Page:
One of the questions that arises from last week’s decision in Bear Scotland v Fulton as regards holiday pay and overtime is whether employers can distinguish between different types of overtime.
In Tarmac Roadstone Holdings Ltd v Peacock the Court of Appeal described three categories of overtime:
- Guaranteed (compulsory) overtime, where even if the employee is not called on to work it, the employer is liable to pay them for it.
- Voluntary overtime, where an employee cannot be required to work it, and the employer does not have to provide it.
- A “halfway house”, where the employee is obliged to work overtime if required, but the employer is not obliged to provide overtime or pay in lieu.
Guaranteed compulsory overtime is covered in “normal working hours” and therefore is to be included in holiday pay in respect of the full 5.6 weeks’ leave (this was settled some years ago in a case called Bamsey). The Bear Scotland decision clarifies that “non-guaranteed” overtime (described as the “halfway house” above) should also be included but what about voluntary overtime where there is no obligation on either side? This is, after all the most common form of overtime.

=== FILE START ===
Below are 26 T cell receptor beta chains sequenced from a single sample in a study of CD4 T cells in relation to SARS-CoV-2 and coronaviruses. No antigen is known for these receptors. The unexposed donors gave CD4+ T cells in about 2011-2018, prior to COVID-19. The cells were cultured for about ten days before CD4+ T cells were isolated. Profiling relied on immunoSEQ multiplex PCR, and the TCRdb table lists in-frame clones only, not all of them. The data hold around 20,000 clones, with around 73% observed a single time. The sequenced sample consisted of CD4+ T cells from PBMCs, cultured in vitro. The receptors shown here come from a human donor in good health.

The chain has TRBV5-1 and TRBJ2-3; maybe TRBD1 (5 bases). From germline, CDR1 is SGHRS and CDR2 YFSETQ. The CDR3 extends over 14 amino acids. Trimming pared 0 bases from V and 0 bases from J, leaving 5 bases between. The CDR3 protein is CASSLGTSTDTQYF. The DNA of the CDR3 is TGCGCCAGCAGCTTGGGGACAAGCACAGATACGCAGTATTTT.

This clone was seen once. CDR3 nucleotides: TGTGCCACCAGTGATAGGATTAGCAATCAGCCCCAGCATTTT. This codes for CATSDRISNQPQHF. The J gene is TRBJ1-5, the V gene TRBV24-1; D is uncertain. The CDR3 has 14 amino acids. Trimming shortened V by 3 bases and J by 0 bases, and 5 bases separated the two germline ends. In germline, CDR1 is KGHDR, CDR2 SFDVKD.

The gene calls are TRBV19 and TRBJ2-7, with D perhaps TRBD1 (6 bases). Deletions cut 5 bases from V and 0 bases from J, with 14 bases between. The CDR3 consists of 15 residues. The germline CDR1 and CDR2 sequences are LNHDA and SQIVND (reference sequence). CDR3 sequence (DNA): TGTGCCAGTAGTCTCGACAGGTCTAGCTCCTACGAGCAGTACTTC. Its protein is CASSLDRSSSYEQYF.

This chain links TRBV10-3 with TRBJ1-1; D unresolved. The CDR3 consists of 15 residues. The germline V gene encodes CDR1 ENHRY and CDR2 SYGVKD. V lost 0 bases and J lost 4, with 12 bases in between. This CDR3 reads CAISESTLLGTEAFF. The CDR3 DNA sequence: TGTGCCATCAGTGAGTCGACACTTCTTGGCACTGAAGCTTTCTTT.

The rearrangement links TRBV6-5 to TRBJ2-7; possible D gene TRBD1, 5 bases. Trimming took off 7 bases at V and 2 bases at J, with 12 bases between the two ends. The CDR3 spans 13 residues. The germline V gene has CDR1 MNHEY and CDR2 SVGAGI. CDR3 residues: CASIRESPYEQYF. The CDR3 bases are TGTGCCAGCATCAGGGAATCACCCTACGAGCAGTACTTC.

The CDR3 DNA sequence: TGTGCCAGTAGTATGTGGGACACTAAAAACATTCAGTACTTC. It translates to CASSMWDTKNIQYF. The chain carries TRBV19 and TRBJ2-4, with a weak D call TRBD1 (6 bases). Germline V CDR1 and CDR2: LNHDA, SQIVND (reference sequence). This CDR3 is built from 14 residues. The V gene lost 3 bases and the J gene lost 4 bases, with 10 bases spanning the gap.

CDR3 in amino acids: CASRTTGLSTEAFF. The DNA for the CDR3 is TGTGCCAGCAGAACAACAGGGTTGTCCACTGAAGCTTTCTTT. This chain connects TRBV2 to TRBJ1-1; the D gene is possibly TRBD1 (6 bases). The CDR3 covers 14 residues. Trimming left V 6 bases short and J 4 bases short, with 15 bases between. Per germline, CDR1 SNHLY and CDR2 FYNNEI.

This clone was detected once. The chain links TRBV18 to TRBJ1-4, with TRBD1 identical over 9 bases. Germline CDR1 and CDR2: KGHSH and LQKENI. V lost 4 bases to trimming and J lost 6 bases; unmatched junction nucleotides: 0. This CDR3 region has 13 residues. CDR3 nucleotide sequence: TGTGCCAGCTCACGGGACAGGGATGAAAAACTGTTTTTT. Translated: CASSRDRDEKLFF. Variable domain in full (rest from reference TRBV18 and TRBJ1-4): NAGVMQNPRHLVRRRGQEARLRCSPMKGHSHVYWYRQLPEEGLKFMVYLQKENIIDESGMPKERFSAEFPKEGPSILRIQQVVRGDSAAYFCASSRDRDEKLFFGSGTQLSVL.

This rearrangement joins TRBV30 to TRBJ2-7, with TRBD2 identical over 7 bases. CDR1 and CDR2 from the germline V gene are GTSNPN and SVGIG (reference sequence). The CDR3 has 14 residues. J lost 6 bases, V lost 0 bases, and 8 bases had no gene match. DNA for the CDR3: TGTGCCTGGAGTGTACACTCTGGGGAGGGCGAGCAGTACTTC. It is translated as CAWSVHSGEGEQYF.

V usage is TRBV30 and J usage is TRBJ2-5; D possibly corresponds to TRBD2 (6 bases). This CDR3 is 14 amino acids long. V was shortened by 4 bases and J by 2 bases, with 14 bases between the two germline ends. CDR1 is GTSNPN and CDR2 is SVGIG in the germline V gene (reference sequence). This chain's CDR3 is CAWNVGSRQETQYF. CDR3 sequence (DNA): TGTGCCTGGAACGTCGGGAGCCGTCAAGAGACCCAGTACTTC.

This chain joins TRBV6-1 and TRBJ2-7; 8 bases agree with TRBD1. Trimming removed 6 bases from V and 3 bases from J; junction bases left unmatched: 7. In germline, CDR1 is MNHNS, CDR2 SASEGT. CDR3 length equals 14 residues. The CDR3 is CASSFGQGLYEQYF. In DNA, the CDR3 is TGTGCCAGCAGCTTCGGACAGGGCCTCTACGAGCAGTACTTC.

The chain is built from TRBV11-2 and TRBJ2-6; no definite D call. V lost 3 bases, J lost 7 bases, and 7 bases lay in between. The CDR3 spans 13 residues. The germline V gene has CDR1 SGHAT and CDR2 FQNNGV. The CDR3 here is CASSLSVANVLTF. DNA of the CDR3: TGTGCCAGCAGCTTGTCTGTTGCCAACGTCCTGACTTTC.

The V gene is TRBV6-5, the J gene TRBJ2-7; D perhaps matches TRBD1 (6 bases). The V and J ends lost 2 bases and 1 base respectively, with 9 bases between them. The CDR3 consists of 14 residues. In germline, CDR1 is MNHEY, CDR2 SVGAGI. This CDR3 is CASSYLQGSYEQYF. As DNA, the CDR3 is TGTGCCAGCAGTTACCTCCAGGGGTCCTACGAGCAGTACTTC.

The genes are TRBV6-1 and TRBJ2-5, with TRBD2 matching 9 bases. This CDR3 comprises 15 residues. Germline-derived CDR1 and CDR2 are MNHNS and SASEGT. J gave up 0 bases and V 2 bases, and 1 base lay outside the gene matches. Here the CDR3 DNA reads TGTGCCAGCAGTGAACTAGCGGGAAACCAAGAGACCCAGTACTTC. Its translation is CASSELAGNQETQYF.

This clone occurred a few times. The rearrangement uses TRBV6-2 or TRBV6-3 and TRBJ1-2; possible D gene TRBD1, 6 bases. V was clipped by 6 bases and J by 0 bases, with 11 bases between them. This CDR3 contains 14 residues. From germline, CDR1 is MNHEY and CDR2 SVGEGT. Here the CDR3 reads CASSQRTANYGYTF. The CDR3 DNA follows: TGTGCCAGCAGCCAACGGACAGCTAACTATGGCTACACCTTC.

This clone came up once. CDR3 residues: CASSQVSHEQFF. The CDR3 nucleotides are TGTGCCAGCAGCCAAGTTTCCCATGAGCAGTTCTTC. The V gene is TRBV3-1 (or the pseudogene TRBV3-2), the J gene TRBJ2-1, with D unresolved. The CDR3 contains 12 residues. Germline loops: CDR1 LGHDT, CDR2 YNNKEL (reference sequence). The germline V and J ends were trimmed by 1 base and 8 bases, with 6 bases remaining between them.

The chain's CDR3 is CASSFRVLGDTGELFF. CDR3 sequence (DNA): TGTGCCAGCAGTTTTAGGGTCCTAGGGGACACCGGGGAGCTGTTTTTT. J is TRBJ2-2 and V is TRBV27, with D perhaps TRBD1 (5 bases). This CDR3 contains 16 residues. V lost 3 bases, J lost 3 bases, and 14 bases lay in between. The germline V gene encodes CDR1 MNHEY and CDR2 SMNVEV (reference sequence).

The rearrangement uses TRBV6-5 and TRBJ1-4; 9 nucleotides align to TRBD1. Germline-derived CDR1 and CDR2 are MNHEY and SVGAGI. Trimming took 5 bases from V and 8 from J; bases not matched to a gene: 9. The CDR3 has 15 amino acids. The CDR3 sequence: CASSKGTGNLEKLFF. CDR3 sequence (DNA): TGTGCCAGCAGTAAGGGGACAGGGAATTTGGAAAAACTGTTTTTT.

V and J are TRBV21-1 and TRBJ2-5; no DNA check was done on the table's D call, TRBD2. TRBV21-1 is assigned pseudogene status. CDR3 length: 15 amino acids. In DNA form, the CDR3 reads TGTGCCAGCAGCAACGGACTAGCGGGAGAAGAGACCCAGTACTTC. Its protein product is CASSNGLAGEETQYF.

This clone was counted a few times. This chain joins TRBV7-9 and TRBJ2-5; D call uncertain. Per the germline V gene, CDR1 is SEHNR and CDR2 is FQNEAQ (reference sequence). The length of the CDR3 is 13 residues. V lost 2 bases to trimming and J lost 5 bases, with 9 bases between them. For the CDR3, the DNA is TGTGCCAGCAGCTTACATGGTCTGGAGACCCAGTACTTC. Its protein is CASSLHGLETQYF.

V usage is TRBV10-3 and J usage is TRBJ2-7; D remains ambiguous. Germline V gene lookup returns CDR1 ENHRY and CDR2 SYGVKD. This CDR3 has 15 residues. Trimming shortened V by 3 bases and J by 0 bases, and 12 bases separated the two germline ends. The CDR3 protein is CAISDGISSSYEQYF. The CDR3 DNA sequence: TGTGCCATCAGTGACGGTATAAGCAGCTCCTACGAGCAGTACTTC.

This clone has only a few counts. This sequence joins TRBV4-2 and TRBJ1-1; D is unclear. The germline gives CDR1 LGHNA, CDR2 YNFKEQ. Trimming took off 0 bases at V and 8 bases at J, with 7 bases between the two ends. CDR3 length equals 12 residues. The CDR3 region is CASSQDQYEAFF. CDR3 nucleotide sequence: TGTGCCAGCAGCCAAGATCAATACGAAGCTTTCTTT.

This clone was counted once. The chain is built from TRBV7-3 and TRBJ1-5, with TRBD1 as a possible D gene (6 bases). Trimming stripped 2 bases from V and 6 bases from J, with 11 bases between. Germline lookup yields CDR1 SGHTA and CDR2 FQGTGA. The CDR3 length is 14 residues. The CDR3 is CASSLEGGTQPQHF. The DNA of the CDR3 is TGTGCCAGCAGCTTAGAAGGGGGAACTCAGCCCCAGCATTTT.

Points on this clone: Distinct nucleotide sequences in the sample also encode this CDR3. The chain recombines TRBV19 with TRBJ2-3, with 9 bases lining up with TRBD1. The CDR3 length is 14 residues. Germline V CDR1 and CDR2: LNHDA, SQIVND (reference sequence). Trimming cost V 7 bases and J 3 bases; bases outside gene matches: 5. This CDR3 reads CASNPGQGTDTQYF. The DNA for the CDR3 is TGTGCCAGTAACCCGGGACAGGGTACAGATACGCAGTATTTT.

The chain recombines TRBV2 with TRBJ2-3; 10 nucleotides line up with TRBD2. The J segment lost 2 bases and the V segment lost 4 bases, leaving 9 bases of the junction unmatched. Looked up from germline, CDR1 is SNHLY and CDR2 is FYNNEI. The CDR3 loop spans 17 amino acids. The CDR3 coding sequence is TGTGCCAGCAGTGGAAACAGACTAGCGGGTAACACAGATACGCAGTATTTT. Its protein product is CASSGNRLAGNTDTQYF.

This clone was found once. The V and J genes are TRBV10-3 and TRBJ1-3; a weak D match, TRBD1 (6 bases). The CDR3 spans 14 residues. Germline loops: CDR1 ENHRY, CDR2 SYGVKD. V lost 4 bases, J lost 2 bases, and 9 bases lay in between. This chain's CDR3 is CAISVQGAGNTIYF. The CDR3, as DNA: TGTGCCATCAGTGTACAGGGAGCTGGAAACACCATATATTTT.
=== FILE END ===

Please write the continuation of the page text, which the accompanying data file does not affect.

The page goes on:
The EAT didn’t reach any definitive conclusion because it wasn’t relevant to the case they were asked to decide. However, it is likely that tribunals will interpret voluntary overtime as forming part of normal remuneration if a settled pattern has developed over a sufficient period of time to justify the label of “normal” pay. This was the finding in Neal v Freightliner which had formed part of the appeal in Bear Scotland until the parties settled the case. In Neal the worker was not contractually obliged to work overtime if asked by the employer. The fact that Mr Neal might have volunteered to perform tasks outside his contractual hours did not mean that his performance was no longer “intrinsically linked” to his job .
Some commentators have been suggesting that this “voluntary overtime” is an escape route to having to add between 3 and 5% to the payroll (according to an EEF survey) following the decision in Bear Scotland. For the reasons outlined above we would urge caution in any employer relying on this unless their employees genuinely rarely work overtime and overtime is few and far between.